Mycotoxins are ubiquitous in agricultural crops and their production occurs under certain environmental conditions during and/or after plant colonization [4, 17]. Exposure to mycotoxins either in a short and/or long term can lead to diverse toxic effects on a wide range of organisms [5, 6, 14, 17, 18]. Often, these fungal toxins are not only harmful for vertebrates and invertebrates (mycotoxins) but also for plants (phytotoxins). Economically, these natural contaminants hamper the international trade and significantly affect the world economy due to borders rejection when mycotoxin concentrations exceed the maximum permissible levels. Although the production of mycotoxins by these toxigenic plant pathogens is of economic importance, many research groups do not take them into account when studying biological control strategies. These studies are then limited to the fungicidal or fungistatic effects of the BCAs while the effect of the BCAs on mycotoxin production is often overlooked. Figure 2A subscribes this issue and shows the number of papers on mycotoxigenic fungi with and without considering mycotoxins under in vitro, greenhouse and field conditions over the last 30 years. The figures presented in Figure 2A are even an underestimation, as they comprise research on A. flavus (Figure 2B). Many of these papers deal with “Aflasafe” and all include aflatoxin measurements. Omitting these A. flavus data provides a more correct view on the lack of studies investigating the effects of BCAs on mycotoxin production (Figure 2C).

Figure 2.

Number of published papers between the period of 1988–2017 addressing biocontrol of mycotoxigenic fungi with and without considering the effect on mycotoxins.

In view of the importance of mycotoxins for animal and human health, this review will focus on the effect of BCAs on the mycotoxin production by toxigenic plant pathogenic fungi. In a first part, we will provide an overview on the diverse modes of action BCAs can have. Secondly, a more in depth insight into the effect of BCAs on production of the major mycotoxins is provided. Finally, we end by providing some perspectives for future research and hurdles that might have to be taken.


2. Modes of action of BACs

The main modes of action of BCAs are antibiosis, competition, mycoparasitism, and stimulation or enhancement of plant defense [7]. BCAs usually relay on more than one mode of action to antagonize the pathogen i.e. presence of one dominant mode of action does not exclude the others. Table 1 summarizes the reported modes of action used against mycotoxigenic fungi in each crop.

Mode of action of BCAs
Pathogen Host Mycoparasitism Antibiosis Competition for niche / nutrients Indirect through the plant References
Alternaria alternata Wheat [48, 107]
Rice [75, 109]
Aspergillus terreusHAP1 Apple [110]
carbonarius Grape [111, 112]
flavus Cottonseed [52, 53, 54]
Pistachio nuts [113, 114]
Peanuts [58, 59, 60, 61, 66, 115, 116, 117, 118, 119]
Maize [27, 55, 56, 65, 67, 84, 95, 118, 120, 121, 122, 123, 124]
niger Peanuts [125]
Grape [111]
parasiticus Peanuts [59, 60]
Fusarium Maize [121]
acuminatum Maize [126]
Sorghum [126]
Wheat [126]
avenaceum Maize [126]
Sorghum [126]
Wheat [126, 127]
culmorum Barley [92, 102]
Maize [72, 127, 128, 129]
Wheat [48, 51, 130, 131, 132]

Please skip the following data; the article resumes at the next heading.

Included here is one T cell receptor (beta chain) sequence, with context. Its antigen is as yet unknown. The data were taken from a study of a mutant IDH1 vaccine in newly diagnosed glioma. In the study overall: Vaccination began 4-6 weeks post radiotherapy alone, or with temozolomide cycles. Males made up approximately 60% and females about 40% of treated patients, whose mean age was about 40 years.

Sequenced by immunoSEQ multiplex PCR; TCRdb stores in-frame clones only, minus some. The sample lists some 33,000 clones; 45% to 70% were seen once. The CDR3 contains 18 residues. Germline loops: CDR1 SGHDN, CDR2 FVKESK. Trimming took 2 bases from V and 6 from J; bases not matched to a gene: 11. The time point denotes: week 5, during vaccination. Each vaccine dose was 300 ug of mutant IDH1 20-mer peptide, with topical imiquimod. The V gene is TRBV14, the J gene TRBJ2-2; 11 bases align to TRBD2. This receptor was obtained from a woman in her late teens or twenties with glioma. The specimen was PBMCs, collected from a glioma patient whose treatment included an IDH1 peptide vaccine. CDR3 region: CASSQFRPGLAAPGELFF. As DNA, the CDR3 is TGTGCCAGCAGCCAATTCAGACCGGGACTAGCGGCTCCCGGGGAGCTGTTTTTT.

Rice [133]
equiseti Maize [126]
Sorghum [126]
Wheat [126]
graminearum Barley [103]
Maize [99, 128, 129, 134]
Sorghum [126]
Wheat [35, 48, 51, 72, 76, 77, 78, 89, 93, 100, 101, 107, 108, 126, 127, 129, 130, 131, 135, 136, 137, 138, 139, 140, 141, 142, 143, 144]
Soybean [145]
langsethiae Wheat [127]
nivale Maize [126]
Sorghum [126]
Wheat [126]
poae Maize [126]
Sorghum [126]
Wheat [107, 126, 127]
proliferatum Maize [129, 146]
Wheat [129]
sambucinum Maize [126]
Sorghum [126]
Wheat [126]
sporotrichioides Maize [126]
Sorghum [126]
Wheat [126, 127]
verticillioides Rice [74]
Maize [73, 84, 90, 94, 95, 96, 146, 147, 148, 149, 150, 151, 152, 153, 154, 155, 156, 157, 158]
Wheat [127]
crookwellense Maize [126]
Sorghum [126]
Wheat [78, 126]

Table 1.

Different modes of action used by BCAs against mycotoxigenic fungi.

(i) Antibiosis encompasses the production of secondary metabolites such as antibiotics [19, 20, 21], lytic enzymes [22] and other proteins [23] that are able to suppress the growth, weaken the virulence or kill the pathogenic fungi.

(ii) Competition occurs when two or more fungi compete for the same essential nutrients required for their growth and development [24, 25]. Another type of competition is exclusion by occupying the same niche [26, 27].

(iii) Mycoparasitism or hyperparasitism is a direct parasitic attack of one fungus by another one which eventually causes death of the host pathogen [28, 29, 30].

(iv) Colonization of the plant, by beneficial micro-organisms can trigger local or systemic defense responses, thus enhancing resistance against plant pathogens [31, 32].

2.1. Antibiosis

Production of a wide range of antibiotics, enzymes and other antifungal compounds which contribute to adverse impacts on plant pathogen are characteristic features of different fungal BCAs such as Trichoderma spp. and Clonostachys spp. [8, 11, 24, 33]; bacterial BCAs such as Bacillus spp., Pseudomonas spp., Streptomyces spp. and Lactobacillus spp. [19, 20, 34, 35]; and yeast BCAs such as Cryptococcus spp., Kluyveromyces spp. and Saccharomyces spp. [10, 36]. All these BCAs have an arsenal of metabolites targeting different structures of the pathogen which thereafter curtails the growth or kills the pathogen.

A. Enzymes hydrolyzing fungal cell wall